In this case, the High Court found that a relatively informal exchange of emails was sufficient to constitute a variation to the contract.  The contract included a fairly standard clause which provided that any variation to the contract had to be in writing and signed by or on behalf of both parties.  The judge held that email correspondence including standard signature blocks would be sufficient to satisfy the requirements of the clause, providing that the other legal requirements for contract formation and variation (such as intention to create legal relations) were also present.  

The judge found they were so satisfied and accordingly the email exchange did constitute a variation to the contract.  The clause in question was worded “Any variation of this Agreement shall not be effective unless made in writing and signed by or on behalf of each of the Parties to this Agreement.”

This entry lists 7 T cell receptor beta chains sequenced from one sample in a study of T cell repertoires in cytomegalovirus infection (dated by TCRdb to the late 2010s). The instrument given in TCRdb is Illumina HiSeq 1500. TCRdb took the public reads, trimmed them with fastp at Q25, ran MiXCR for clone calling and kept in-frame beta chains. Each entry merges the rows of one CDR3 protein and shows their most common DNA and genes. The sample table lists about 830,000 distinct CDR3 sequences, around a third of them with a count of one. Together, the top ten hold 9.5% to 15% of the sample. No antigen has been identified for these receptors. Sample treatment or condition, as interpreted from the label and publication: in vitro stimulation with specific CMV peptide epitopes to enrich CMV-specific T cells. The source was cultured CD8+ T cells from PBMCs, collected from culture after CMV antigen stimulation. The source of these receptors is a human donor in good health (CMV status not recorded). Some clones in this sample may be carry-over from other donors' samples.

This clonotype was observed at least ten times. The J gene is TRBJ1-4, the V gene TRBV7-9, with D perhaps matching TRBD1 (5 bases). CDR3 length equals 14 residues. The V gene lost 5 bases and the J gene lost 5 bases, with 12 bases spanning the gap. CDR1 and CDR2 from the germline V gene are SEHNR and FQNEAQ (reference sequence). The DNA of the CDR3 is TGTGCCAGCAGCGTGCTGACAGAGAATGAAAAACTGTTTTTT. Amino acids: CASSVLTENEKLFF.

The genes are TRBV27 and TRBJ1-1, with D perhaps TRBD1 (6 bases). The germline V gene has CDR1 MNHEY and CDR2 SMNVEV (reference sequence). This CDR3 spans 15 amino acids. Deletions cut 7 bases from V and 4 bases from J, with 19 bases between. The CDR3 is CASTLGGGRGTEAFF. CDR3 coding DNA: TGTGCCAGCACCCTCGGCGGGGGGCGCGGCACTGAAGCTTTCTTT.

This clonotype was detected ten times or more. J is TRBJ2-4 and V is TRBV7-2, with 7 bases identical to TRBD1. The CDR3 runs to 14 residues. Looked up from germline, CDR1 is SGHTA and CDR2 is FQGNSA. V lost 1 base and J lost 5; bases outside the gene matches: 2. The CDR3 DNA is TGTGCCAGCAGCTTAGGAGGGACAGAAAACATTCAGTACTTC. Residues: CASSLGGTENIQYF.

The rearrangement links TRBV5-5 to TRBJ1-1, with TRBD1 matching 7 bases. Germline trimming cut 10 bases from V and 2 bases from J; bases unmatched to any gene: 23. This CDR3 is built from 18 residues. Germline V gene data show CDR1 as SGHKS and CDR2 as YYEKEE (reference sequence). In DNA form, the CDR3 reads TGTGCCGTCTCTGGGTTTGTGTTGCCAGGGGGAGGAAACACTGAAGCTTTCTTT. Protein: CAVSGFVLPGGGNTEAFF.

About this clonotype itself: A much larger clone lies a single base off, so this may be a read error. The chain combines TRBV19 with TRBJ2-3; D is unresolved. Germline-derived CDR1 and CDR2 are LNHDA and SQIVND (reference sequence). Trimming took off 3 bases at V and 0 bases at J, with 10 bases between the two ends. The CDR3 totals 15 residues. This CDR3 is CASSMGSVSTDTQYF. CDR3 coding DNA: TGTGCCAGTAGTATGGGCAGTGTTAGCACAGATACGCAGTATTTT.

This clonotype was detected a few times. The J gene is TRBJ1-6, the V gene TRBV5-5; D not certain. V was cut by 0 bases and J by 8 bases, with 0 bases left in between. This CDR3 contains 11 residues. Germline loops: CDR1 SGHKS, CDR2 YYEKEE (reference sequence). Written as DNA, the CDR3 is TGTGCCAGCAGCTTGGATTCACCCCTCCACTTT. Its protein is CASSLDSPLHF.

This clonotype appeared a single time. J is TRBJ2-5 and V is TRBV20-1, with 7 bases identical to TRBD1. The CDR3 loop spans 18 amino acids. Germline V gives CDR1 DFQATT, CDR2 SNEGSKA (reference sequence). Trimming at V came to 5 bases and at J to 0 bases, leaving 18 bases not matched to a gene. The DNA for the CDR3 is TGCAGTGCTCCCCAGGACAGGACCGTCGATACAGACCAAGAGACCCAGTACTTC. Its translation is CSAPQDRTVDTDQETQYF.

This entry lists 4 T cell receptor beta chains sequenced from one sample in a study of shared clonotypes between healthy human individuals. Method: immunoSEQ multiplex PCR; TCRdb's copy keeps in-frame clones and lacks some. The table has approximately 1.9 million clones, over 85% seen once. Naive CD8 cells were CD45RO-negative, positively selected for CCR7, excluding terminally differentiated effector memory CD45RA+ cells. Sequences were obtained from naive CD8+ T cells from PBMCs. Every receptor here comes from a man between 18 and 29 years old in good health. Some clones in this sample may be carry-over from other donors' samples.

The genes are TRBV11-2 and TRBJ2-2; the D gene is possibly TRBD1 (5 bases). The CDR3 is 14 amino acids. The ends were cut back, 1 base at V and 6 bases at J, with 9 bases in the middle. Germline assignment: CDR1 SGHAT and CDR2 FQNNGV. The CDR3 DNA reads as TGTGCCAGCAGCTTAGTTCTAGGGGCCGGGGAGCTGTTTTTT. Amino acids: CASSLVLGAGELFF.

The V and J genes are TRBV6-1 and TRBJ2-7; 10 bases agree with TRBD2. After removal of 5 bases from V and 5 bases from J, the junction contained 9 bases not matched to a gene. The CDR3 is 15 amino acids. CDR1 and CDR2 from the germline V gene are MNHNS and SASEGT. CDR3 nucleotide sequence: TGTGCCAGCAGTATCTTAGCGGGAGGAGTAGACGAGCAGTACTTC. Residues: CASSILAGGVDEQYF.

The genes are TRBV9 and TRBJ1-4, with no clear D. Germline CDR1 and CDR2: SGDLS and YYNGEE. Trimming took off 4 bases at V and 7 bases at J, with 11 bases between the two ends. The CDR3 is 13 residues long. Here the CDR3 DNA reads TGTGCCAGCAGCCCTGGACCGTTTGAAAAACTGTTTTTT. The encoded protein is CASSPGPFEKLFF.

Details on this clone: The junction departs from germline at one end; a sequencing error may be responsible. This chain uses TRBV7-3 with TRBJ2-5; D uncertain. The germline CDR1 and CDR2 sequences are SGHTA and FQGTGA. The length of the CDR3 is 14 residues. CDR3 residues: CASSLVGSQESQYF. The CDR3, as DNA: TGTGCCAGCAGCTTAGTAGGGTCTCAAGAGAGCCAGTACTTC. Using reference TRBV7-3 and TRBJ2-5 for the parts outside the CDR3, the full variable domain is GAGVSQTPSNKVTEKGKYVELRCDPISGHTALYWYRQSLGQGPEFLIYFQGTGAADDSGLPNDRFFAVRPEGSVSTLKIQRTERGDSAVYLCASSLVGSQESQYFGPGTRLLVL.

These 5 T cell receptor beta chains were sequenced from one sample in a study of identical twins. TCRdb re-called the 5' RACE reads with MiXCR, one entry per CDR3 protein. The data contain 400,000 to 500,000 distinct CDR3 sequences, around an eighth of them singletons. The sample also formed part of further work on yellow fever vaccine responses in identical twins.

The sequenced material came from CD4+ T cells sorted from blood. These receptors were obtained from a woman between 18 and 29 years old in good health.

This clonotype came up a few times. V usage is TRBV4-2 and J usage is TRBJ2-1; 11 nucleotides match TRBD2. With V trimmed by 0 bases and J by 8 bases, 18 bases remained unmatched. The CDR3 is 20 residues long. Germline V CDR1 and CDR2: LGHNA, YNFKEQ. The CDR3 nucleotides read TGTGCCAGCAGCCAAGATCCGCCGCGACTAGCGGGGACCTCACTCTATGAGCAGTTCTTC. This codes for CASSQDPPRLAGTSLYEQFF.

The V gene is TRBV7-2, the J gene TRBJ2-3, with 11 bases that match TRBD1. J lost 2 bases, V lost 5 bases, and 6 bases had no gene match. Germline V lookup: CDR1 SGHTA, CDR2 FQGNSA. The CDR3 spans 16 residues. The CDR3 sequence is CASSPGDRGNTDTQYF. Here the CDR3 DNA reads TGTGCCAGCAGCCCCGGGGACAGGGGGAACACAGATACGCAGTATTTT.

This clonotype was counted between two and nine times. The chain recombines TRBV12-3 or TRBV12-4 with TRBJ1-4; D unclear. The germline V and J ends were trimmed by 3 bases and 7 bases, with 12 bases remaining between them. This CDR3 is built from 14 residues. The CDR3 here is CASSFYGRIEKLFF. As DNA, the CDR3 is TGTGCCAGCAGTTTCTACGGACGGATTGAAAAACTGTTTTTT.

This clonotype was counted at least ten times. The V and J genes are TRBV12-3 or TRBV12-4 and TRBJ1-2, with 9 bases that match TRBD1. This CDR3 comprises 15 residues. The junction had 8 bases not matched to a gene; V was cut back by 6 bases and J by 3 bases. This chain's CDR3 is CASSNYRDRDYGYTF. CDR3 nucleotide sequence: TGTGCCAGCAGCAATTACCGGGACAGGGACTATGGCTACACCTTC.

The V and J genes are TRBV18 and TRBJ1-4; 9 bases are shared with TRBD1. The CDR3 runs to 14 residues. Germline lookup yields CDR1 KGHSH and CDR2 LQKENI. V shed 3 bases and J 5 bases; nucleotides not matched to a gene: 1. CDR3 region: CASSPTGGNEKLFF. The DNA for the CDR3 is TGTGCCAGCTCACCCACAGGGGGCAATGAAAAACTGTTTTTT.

The judge found that it did not require manuscript signatures, paper documents or both parties to have signed the same document.  An exchange of emails, where one email contained an auto-signature, were sufficient. Although it was clear from the evidence that the parties had intended to subsequently enter into a formal contract recording the variation, the decision creates the possibility that contracts may be varied unintentionally as a result of email exchanges, and thought should be given to clarifying the requirements for a formal variation when drafting such clauses.

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